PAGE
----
A Hermosa couple builds a new home reflecting environmental consciousness and a love of travel.
- Written bySuzanna Cullen
After living in their Hermosa Beach bungalow for almost 10 years, Deanna Stamm and Brian Pettigrew decided that, with the birth of their second child, they had to have more space. “At first we thought we’d just add a second story, but the more we explored what it entailed, the more we thought we should just start over,” says Deanna.
Hiring Michael Lee as their architect, Deanna and Brian made the decision to tear down their bungalow and build a new contemporary home on the land. “Michael was very thorough about the project and the details from the beginning, and we were adamant about having a budget,” says Brian.
That combination of an architect’s clear design scheme and a client’s resolve to stay on budget resulted in a fairly fast design and build project. Kim Komick of KKC Fine Homes executed the build “in a little over a year,” says Deanna.
It was also very important to Deanna and Brian to stay local in their resources and to recycle and reuse where they could. Because they had a bungalow-style house and were building a contemporary house, they could only reuse certain elements that would translate into the completely different aesthetic. “We sent a lot of windows, doors and lighting to Habitat for Humanity,” says Brian.
The house has three floors as a result of successfully using the slope of the land. Stepping down into the lower level, concrete floors make the outside-to-inside transition easy to keep clean. With the entire floor devoted to the children’s bedrooms, playroom, bathroom and laundry room, it’s a contained environment for playing and creating.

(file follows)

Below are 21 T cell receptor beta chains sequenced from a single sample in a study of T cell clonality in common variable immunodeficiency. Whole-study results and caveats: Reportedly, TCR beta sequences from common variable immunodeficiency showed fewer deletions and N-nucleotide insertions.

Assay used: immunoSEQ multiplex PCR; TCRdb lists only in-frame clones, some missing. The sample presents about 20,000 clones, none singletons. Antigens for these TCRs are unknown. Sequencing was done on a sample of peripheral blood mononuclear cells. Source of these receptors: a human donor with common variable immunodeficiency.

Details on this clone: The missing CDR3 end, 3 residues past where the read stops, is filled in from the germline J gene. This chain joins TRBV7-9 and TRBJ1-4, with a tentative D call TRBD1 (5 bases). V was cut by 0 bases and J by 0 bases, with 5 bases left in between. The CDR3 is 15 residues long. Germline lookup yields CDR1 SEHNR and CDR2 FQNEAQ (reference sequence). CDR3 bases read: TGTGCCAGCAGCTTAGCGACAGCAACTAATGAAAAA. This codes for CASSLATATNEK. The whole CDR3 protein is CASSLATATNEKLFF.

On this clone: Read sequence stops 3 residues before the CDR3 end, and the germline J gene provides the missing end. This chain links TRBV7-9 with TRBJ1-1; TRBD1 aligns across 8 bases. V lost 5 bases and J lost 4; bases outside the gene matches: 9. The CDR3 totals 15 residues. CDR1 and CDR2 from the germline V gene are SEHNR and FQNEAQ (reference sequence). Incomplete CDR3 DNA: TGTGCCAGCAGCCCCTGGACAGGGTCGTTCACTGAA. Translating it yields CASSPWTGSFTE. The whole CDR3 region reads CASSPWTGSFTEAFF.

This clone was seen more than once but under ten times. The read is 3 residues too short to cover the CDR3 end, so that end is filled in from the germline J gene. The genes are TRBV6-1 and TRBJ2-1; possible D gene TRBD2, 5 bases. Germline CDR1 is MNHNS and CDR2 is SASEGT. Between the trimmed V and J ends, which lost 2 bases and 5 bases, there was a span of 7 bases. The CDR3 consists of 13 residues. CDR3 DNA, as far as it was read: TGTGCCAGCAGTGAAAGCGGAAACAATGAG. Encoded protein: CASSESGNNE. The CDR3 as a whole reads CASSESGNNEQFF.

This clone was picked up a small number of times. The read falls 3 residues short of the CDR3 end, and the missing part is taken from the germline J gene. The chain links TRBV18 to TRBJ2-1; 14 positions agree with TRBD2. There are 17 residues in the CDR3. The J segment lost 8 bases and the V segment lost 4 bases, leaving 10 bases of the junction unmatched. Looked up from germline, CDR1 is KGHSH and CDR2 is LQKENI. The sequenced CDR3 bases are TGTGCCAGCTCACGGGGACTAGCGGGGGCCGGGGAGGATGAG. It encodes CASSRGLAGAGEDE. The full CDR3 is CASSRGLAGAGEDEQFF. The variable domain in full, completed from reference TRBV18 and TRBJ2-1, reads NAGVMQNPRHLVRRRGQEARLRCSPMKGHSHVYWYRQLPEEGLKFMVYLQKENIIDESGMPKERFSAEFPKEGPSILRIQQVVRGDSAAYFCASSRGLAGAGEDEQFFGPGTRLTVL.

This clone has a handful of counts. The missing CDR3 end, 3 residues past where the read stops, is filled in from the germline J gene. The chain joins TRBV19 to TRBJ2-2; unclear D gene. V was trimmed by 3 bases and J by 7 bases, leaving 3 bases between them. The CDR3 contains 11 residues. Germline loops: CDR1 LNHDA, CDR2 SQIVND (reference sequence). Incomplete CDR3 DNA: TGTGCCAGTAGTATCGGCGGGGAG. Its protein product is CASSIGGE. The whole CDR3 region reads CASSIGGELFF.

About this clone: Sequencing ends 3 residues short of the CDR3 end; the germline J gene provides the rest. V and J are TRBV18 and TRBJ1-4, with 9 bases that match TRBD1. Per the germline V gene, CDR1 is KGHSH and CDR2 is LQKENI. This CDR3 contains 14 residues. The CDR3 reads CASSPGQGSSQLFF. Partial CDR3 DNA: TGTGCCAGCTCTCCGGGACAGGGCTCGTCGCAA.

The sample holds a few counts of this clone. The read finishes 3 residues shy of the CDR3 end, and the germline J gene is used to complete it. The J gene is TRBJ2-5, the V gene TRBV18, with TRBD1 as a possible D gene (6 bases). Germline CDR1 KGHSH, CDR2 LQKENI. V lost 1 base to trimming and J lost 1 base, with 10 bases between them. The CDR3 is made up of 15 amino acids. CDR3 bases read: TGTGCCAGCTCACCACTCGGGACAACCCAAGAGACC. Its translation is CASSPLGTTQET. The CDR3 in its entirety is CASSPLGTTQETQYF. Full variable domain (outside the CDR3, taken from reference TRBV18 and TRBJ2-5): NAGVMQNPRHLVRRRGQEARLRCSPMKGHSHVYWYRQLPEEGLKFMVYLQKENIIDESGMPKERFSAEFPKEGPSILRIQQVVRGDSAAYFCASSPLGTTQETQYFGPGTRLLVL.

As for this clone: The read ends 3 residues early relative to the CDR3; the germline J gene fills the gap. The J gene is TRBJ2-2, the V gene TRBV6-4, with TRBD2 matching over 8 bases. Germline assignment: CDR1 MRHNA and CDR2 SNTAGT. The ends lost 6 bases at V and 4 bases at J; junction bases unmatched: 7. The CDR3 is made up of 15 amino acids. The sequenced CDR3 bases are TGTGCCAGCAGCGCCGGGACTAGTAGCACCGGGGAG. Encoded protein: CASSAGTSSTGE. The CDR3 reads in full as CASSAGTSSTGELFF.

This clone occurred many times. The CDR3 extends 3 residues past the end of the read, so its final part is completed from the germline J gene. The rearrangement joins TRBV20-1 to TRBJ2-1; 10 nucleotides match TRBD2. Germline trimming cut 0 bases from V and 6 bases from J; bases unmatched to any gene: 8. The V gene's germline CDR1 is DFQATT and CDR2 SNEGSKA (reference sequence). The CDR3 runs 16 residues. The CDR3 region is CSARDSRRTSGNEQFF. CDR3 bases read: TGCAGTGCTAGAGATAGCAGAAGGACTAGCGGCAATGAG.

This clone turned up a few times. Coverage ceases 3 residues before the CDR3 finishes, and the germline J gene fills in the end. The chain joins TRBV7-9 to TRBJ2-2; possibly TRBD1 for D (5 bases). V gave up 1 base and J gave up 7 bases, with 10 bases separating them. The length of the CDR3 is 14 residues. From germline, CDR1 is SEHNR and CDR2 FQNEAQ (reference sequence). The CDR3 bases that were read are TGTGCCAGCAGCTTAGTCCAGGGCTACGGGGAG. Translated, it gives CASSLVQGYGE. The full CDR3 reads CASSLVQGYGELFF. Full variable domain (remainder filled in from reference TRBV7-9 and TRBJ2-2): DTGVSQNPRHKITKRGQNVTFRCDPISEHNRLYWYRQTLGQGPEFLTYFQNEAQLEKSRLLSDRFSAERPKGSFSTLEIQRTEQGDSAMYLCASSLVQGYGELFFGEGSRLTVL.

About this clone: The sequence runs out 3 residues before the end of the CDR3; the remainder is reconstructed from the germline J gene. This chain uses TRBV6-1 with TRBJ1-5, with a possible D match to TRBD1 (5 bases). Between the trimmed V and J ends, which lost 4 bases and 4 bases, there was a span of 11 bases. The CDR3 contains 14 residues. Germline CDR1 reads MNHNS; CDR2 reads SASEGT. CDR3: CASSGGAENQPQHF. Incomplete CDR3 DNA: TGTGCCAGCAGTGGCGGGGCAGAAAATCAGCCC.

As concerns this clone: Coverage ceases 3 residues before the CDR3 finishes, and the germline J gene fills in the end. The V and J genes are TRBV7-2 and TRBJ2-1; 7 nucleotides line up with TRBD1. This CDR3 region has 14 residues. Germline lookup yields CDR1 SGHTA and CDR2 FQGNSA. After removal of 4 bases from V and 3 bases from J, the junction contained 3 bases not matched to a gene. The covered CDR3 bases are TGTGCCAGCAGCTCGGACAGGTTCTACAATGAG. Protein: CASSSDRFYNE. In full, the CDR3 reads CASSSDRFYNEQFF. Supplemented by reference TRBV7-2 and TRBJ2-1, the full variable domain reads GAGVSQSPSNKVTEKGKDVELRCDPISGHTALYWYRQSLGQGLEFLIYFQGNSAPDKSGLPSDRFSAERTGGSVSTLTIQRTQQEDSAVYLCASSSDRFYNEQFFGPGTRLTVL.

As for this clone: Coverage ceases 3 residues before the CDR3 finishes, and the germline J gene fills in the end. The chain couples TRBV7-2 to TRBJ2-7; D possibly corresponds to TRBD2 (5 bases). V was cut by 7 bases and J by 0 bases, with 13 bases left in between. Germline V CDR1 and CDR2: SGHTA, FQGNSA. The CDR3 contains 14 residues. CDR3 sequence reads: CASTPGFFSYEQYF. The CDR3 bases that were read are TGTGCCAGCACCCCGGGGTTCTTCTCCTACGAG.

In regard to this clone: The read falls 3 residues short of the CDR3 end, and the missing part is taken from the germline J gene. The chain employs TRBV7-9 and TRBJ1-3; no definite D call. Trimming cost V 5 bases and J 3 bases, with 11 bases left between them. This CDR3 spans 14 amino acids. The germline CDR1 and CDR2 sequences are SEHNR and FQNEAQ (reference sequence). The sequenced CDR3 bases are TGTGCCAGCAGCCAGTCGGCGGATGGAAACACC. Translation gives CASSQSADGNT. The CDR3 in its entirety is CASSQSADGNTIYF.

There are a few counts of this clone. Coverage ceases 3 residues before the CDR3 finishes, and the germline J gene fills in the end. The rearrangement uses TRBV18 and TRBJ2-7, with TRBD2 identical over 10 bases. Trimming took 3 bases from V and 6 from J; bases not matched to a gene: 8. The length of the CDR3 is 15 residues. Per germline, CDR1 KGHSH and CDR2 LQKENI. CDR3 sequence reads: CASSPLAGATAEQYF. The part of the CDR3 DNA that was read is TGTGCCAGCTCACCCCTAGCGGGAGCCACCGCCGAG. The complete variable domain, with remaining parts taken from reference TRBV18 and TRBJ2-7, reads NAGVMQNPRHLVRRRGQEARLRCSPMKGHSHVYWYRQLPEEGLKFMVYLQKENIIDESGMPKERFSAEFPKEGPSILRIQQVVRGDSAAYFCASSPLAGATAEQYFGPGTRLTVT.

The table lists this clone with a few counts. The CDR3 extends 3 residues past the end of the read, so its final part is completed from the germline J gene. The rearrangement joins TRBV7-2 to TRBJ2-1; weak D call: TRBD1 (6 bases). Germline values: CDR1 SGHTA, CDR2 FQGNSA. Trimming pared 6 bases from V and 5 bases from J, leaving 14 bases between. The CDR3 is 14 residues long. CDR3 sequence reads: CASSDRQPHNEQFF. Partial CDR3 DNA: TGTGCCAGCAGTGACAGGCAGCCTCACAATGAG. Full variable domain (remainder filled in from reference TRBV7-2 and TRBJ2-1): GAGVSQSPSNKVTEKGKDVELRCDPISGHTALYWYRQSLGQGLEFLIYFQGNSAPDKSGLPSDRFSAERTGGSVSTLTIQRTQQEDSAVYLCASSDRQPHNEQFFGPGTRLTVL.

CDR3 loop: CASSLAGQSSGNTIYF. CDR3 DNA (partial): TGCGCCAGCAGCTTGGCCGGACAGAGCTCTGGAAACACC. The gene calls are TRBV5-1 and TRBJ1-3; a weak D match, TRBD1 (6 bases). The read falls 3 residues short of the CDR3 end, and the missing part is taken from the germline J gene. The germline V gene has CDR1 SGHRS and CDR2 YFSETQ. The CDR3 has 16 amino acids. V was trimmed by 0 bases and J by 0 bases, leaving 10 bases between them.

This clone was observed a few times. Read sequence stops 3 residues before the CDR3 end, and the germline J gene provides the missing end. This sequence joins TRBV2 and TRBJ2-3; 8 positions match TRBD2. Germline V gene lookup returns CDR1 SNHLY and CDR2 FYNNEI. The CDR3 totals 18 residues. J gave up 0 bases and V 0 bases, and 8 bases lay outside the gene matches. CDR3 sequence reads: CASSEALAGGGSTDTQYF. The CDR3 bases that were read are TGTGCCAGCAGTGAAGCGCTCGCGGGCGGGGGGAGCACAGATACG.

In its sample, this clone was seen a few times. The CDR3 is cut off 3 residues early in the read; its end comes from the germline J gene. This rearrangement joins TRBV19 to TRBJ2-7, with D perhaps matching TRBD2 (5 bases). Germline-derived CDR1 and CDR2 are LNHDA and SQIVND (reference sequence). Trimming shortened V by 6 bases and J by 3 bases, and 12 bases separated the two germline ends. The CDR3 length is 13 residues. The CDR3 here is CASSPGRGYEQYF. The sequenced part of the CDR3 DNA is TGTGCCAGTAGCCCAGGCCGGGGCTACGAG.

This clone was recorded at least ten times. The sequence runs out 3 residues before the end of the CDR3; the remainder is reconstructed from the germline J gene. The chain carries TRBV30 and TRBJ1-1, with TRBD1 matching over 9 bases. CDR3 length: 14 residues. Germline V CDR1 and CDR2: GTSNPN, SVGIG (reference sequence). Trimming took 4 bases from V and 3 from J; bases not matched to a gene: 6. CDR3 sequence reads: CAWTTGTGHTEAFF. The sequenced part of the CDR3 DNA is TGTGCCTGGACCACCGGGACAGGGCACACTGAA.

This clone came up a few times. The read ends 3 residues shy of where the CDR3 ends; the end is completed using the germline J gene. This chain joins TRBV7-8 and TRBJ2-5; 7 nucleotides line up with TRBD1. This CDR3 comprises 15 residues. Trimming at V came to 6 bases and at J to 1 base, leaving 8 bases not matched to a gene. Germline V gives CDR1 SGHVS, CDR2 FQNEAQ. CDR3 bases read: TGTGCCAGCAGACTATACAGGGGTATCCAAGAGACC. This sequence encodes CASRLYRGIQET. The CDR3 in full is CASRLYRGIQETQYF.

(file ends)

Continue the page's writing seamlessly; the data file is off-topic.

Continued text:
“At first Michael wasn’t thrilled with our idea of reusing the old kitchen cabinets in the laundry room, but we just couldn’t justify throwing out cabinets that were perfectly good, for design aesthetics,” says Deanna. That practical viewpoint prevailed throughout the house as the growing family contemplated smart choices both for their lifestyle
and for the environment.
Deanna and Brian’s travels in Africa influenced not only their concern for the environment but also their overall design aesthetics. Large plate-glass windows provide expansive views while dark, wide-plank floors remind them of the floors found in many African homes.
The master bathroom is designed to replicate many of the features of their favorite African locales. The walk-in shower, dark slate-like heated tile floors and large enclosed bathtub remind them of their travels.
The top floor contains the living, dining and kitchen areas as well as an office that can be converted to a guest bedroom. The same porcelain tiles were used throughout several areas of the house as a way to conserve materials. The charcoal-colored kitchen cabinets were another departure from most South Bay homes, but they create a seamless transition from the hardwood floors to carry the eye up visually.
Like most South Bay homes, the large doors slide open to create one huge indoor and outdoor living space. With a patio that runs the length of the house, the space can easily accommodate a crowd for entertaining.
“We’ve made conscious choices about the materials in this house as well as creating an interior that reflects our love for travel, so we intend to continue to furnish the house as we go on various adventures,” says Deanna. A painting from the Caribbean is due to arrive soon, and it will join their collection hanging near a chandelier made from recycled wine barrels.
A desire to experience various cultures and locales has brought Deanna and Brian to a place of appreciating their local community. While supporting local businesses and recycling to preserve the environment, their home will continue to reflect their love of the world at large.
The butcher, the baker and the salad maker.
“When a person owns a Subaru, they become part of a culture that is spirited, active and environmentally conscious.”